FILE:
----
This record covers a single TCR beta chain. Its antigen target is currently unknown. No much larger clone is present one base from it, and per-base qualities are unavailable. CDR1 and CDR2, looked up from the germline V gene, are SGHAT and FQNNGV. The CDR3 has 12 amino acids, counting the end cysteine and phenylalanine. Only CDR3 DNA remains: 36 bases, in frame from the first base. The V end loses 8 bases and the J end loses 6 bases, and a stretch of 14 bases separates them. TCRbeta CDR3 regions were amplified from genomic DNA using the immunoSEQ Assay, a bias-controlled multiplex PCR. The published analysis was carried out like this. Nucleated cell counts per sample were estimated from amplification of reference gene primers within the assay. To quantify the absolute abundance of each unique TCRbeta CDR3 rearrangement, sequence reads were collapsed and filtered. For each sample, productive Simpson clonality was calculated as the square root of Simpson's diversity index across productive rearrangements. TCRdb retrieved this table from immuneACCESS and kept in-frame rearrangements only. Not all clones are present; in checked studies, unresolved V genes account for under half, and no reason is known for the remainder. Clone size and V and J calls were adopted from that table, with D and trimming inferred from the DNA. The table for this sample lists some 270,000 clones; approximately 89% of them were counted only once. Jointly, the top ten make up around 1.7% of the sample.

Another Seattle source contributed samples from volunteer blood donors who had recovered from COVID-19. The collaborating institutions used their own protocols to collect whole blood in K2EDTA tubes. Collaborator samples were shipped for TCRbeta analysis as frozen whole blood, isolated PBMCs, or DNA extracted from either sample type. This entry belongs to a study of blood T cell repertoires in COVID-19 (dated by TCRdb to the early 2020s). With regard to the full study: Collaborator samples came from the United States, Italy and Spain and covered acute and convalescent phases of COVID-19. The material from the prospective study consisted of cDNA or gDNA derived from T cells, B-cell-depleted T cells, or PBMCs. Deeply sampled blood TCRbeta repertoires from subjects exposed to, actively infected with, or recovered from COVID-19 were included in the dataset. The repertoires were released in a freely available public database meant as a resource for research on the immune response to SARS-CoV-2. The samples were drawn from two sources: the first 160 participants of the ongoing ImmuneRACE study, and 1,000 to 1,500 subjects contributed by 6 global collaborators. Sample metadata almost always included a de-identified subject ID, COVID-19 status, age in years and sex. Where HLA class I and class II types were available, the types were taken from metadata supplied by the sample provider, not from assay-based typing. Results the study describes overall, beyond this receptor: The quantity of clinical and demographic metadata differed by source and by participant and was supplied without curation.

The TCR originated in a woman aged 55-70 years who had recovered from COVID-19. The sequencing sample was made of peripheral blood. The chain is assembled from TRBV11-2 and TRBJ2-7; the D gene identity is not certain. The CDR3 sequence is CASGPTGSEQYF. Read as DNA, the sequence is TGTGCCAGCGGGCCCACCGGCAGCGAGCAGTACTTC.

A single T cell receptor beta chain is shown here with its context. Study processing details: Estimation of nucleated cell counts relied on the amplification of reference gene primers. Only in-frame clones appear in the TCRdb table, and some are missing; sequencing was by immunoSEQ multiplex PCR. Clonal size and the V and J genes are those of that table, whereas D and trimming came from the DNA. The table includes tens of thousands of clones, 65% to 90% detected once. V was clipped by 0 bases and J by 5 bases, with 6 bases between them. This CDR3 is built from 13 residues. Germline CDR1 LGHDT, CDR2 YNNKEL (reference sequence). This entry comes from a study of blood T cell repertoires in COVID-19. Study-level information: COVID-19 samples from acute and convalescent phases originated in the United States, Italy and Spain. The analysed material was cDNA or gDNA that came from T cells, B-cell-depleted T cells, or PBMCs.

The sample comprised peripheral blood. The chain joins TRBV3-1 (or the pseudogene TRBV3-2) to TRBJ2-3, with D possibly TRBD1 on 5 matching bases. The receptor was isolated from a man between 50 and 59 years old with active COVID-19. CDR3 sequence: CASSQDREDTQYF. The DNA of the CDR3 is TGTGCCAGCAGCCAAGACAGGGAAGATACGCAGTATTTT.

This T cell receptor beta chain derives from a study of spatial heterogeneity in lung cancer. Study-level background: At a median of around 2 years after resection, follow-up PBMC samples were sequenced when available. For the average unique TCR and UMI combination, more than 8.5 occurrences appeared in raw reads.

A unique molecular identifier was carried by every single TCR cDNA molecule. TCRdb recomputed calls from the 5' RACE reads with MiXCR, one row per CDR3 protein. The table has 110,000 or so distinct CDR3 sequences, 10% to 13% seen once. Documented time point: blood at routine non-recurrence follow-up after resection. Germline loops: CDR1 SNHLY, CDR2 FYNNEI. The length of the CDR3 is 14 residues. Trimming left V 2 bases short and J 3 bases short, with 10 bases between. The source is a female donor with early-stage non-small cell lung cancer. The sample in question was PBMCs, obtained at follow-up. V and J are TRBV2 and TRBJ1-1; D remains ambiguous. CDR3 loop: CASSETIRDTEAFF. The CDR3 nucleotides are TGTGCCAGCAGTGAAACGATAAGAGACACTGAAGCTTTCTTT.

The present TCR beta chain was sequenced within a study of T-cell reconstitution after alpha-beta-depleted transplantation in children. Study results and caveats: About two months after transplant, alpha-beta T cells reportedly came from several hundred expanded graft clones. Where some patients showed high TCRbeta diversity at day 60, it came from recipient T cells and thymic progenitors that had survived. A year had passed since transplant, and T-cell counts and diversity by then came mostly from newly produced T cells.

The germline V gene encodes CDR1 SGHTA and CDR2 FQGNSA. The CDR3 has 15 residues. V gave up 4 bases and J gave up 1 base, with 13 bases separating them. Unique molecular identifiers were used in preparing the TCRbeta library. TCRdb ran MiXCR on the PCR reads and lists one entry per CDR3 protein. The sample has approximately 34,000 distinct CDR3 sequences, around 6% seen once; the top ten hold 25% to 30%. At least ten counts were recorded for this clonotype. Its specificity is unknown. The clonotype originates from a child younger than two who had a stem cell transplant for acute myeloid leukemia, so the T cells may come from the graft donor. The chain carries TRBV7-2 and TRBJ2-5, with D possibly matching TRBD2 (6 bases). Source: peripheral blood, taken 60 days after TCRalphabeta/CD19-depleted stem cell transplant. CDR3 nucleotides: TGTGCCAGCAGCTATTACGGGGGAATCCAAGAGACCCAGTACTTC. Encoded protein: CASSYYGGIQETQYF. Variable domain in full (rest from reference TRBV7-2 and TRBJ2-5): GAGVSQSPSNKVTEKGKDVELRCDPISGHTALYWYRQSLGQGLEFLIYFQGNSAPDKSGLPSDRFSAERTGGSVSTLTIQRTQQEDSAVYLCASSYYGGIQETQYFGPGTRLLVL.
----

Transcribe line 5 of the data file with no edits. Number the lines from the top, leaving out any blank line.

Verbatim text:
The sample comprised peripheral blood. The chain joins TRBV3-1 (or the pseudogene TRBV3-2) to TRBJ2-3, with D possibly TRBD1 on 5 matching bases. The receptor was isolated from a man between 50 and 59 years old with active COVID-19. CDR3 sequence: CASSQDREDTQYF. The DNA of the CDR3 is TGTGCCAGCAGCCAAGACAGGGAAGATACGCAGTATTTT.